February 24, 2011 | by Joey DiGuglielmo
Queery: Dito Sevilla

(Blade photo by Michael Key)

The story of Dito Sevilla coming out to his father — as he tells it — is like hearing a rapid-fire stand-up comedy routine. It would be impossible to duplicate in print but its core components — a decree from his mother that he tell his father within days and a horoscope that led to confession-via-fax — give Sevilla a lot of fodder with which to play.

Shifting voices and accents — his family is Nicaraguan — and bringing into play several relatives, his description is a tour de force. It incorporates much of the charm and personality Sevilla undoubtedly uses at Floriana, where he’s been bar manager since 2004, a gig he stumbled into. He was working on his aunt and uncle’s web business at the time when the spot opened and the owners, who knew him as a regular, twisted his arm to join their staff. He’d just closed an antique store in Kensington, Md., and was ready for something new.

The 32-year-old has spent most of his life in the D.C. area. He was born near Georgetown and has also lived in Forest Hills and Potomac, Md. He went to college in Delaware and spent four summers with his family in Argentina, but considers D.C. home. He’s been on 17th Street for seven years. Sevilla, who’s single, enjoys reading, especially history and biographies. He also likes collecting memorabilia and antiques. His apartment walls are covered and he’s an eBay junkie. “I love things that connect me to the past or to history or things that remind me of people I love or wish I could have known,” he says.

How long have you been out and who was the hardest person to tell?

I came out on October 20, 2000. After coming out to my mother, the hardest person to tell was my father. I sent him a fax. Needless to say, it was not my shining moment.

Who’s your LGBT hero?

“Show me a hero and I will write you a tragedy” — F. Scott Fitzgerald, and now the poor guy is buried on Rockville Pike. You just can’t win.

What’s Washington’s best nightspot, past or present?

Nothing compares to the clandestine elegance of Mark Lee’s original Sunday night Lizard Lounge. A welcoming and totally unexpected oasis of style. VIP glamour on what then was a much different 14th Street. I made some great friends there. Then again, ‘01, ‘02, ’03 … those were some great years for D.C.’s nightlife. Who can forget Chaos’s Tuesday night drag bingo or the triumvirate of debauchery that was Southeast then? Great times.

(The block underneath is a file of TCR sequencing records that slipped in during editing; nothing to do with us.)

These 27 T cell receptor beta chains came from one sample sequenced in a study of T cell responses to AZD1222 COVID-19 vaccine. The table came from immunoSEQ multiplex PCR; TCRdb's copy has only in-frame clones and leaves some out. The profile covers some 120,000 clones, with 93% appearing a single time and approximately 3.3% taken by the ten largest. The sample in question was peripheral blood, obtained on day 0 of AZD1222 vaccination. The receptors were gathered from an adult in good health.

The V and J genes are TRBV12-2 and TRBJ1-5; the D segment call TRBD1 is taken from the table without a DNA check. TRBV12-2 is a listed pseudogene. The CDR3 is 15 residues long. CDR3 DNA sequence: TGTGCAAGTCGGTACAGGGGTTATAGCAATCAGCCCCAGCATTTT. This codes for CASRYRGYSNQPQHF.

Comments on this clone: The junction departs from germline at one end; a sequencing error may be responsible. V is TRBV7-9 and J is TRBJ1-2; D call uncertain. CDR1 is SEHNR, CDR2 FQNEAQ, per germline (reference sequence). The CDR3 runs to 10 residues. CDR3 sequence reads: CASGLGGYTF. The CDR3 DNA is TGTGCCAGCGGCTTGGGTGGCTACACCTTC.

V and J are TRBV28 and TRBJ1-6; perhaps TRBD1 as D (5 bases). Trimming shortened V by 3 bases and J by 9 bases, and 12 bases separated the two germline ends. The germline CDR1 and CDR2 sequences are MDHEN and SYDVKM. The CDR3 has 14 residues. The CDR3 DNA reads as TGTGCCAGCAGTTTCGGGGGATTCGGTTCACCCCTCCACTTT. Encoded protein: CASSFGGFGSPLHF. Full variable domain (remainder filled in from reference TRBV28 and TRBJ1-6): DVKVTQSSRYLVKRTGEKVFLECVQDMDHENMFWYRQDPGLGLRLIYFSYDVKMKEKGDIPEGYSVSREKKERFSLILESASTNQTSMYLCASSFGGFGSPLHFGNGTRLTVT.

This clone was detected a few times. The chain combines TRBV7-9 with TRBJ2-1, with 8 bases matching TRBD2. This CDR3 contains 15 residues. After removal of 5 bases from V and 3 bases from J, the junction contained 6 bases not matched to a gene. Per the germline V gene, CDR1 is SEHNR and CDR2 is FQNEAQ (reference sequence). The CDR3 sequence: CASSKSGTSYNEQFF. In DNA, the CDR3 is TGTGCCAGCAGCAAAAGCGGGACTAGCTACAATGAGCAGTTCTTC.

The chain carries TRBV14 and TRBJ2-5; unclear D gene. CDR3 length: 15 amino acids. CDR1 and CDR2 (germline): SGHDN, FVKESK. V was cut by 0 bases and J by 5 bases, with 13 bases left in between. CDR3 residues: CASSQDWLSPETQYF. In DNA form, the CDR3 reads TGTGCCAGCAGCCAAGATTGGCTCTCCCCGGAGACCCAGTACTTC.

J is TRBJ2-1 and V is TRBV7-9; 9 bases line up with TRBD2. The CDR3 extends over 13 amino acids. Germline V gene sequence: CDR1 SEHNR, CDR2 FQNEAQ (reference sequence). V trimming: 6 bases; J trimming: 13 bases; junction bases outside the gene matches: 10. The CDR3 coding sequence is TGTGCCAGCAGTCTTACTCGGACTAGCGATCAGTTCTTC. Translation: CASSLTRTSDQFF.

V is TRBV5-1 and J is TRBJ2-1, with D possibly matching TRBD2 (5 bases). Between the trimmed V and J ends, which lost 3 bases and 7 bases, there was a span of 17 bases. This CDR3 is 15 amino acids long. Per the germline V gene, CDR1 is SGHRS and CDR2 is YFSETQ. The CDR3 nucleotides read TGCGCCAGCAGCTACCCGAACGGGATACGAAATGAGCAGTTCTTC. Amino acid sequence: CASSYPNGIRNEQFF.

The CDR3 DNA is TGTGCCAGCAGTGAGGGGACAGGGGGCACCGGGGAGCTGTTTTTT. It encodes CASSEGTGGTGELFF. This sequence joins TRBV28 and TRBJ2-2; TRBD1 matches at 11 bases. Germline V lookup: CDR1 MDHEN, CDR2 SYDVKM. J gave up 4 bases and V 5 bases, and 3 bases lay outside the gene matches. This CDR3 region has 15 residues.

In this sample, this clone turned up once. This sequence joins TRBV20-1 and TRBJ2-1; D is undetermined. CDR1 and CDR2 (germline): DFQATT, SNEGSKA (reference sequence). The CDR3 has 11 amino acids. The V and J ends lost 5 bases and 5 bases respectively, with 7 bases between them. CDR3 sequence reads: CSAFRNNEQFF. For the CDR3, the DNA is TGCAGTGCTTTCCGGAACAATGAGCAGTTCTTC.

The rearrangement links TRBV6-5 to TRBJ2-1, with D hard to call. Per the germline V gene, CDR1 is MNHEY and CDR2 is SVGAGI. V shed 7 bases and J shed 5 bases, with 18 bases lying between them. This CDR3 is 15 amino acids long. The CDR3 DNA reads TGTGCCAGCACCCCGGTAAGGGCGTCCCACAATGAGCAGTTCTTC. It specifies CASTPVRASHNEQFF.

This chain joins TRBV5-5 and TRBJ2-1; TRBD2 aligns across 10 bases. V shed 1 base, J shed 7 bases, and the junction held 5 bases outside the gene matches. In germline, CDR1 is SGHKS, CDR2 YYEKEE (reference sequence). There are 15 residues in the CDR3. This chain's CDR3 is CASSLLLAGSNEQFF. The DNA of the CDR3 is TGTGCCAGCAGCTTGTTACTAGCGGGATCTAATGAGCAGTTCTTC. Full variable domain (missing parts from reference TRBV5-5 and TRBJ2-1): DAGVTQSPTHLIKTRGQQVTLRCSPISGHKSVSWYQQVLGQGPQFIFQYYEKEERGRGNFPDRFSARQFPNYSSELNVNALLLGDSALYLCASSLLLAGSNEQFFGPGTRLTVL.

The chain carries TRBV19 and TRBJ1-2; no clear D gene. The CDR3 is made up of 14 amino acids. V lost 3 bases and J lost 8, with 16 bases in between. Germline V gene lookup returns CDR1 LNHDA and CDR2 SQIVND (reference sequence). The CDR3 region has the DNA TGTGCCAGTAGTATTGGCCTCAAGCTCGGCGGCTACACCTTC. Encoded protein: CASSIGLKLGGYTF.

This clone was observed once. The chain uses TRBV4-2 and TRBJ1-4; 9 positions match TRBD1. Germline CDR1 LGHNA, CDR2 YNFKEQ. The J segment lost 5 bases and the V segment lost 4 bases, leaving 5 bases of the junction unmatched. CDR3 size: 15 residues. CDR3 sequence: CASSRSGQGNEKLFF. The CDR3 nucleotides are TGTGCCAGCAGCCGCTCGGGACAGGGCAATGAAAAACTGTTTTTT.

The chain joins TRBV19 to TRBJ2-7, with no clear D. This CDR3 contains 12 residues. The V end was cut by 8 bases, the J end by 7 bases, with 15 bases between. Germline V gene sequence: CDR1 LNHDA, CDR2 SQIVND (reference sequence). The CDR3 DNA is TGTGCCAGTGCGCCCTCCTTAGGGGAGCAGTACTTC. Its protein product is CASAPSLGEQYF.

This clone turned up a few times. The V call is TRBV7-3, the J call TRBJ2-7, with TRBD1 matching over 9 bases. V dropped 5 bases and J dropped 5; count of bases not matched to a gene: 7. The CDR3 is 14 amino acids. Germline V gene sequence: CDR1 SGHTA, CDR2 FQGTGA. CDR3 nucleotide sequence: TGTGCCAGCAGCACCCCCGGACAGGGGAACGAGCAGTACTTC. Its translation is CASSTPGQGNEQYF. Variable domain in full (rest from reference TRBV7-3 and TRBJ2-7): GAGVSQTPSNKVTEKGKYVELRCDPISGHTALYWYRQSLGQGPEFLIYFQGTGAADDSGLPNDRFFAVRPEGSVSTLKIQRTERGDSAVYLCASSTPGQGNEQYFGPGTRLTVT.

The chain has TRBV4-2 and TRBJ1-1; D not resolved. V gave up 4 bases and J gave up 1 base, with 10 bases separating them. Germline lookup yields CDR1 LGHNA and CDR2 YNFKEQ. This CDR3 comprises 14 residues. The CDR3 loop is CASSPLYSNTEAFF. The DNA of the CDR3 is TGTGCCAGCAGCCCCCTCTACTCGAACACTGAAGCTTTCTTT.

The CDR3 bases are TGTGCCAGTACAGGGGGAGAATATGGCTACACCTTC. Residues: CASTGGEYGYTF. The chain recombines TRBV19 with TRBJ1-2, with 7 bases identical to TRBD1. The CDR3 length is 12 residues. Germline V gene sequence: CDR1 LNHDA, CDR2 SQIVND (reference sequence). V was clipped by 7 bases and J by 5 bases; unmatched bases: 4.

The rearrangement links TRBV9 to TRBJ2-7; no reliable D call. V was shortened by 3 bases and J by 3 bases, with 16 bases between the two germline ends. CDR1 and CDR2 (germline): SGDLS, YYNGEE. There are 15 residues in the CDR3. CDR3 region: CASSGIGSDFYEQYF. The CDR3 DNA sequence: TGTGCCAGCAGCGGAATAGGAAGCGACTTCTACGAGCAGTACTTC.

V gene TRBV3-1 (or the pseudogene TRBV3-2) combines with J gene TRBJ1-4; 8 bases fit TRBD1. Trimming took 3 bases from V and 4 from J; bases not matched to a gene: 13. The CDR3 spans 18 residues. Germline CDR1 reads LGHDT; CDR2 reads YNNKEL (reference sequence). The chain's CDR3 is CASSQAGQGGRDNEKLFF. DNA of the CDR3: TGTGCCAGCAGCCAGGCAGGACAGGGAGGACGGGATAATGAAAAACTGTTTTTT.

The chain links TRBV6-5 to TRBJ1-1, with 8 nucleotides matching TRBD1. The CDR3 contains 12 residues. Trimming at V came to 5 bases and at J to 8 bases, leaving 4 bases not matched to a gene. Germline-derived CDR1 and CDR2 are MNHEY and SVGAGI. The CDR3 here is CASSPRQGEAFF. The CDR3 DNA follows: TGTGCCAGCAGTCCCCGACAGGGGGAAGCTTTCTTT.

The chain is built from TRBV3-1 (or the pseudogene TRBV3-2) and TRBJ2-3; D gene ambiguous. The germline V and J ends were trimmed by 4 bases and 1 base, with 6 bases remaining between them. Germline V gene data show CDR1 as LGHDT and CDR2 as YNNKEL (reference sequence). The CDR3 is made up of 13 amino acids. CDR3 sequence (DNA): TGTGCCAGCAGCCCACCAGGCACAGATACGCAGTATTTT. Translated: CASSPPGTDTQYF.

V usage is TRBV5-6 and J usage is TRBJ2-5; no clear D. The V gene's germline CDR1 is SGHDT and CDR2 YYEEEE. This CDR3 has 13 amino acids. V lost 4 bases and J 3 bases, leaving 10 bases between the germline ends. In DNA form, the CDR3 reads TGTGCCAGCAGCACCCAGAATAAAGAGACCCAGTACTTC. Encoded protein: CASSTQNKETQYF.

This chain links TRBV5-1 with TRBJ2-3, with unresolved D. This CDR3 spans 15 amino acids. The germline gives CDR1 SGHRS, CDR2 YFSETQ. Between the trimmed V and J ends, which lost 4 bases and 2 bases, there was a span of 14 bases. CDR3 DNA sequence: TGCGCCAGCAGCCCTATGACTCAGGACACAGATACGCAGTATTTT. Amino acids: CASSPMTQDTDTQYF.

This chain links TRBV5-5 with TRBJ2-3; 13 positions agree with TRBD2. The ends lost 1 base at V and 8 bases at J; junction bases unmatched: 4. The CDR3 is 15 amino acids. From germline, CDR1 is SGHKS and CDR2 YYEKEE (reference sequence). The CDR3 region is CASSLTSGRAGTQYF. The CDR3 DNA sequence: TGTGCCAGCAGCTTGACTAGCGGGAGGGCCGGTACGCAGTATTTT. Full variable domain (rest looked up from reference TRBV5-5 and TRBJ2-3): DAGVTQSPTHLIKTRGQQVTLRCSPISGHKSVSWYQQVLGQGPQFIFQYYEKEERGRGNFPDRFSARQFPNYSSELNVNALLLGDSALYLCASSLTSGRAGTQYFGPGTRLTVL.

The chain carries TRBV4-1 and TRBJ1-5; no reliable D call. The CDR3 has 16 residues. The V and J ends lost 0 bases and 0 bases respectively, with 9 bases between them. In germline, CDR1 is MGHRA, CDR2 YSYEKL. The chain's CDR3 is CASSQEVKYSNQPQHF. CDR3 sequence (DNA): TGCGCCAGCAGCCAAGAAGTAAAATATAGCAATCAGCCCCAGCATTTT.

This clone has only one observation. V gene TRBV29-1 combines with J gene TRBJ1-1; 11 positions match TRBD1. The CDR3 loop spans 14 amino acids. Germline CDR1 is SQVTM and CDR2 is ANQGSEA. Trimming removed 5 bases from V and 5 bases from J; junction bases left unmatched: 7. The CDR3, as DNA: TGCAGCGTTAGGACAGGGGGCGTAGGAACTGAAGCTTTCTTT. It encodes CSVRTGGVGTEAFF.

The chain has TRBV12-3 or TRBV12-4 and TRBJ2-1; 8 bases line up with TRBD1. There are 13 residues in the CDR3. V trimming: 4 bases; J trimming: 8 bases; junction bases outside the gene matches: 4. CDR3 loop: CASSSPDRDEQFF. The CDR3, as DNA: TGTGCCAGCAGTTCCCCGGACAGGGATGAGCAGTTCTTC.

Describe your dream wedding.

My dream is that as a community we would learn from our straight forefathers’ track record and focus less on the wedding and more on the marriage. That aside, two grooms in white tie, escorting their mothers up an aisle flanked on both sides by family and friends, gathering at an altar to commit their lives to each other does seem pretty dreamy.

What non-gay issue are you most passionate about?

The fight to prevent the spread of HIV and AIDS.

What historical outcome would you change?

The election of our 39th president.

What’s been the most memorable pop culture moment of your lifetime?

It involved an Oval Office, a cigar, a nice Jewish girl and one very soiled blue dress.

On what do you insist?

Authenticity, loyalty and freshly cut, seedless Persian limes. I am repulsed by liars, traitors and old fruit.

What was your last Facebook post or Tweet?

“Egypt still has better internet than Comcast customers.”

If your life were a book, what would the title be?

“Dicktator”

If science discovered a way to change sexual orientation, what would you do?

Russian science already has. They call it vodka. Serve it chilled. The results are mixed and short lived, but very effective.

What do you believe in beyond the physical world?

Redemption

What’s your advice for LGBT movement leaders?

Get it together. Literally, unite. Stop trampling over each other’s messages and form one diverse but clear resounding voice, and use it. Loudly.

What would you walk across hot coals for?

Family, friends, Gnocchi (my dog, not the pasta) and David Rak. As they would for me.

What gay stereotype annoys you most?

That which portrays gays as weak not only annoys me, but more importantly insults the men and women serving in our armed forces. Gay means many things, but weakness is not among them.

What’s your favorite gay movie?

“Auntie Mame.” I have been blessed with a life overflowing with beautiful, powerful and inspiring women. “Mame” resembles them all in different ways.

What’s the most overrated social custom?

Without good manners and traditions we’d be barbarians. The world as we know it today is held together with duct tape and thank-you notes. Though we could do away with the exchanging of heart-shaped crap on Valentine’s Day.

What trophy or prize do you most covet?

It is an honor just to be nominated.

What do you wish you’d known at 18?

Gravy is not a beverage.

Why Washington?

Interns, motorcades, proximity to power, a 555-foot obelisk — because there’s no place like home.

Joey DiGuglielmo is the Features Editor for the Washington Blade.

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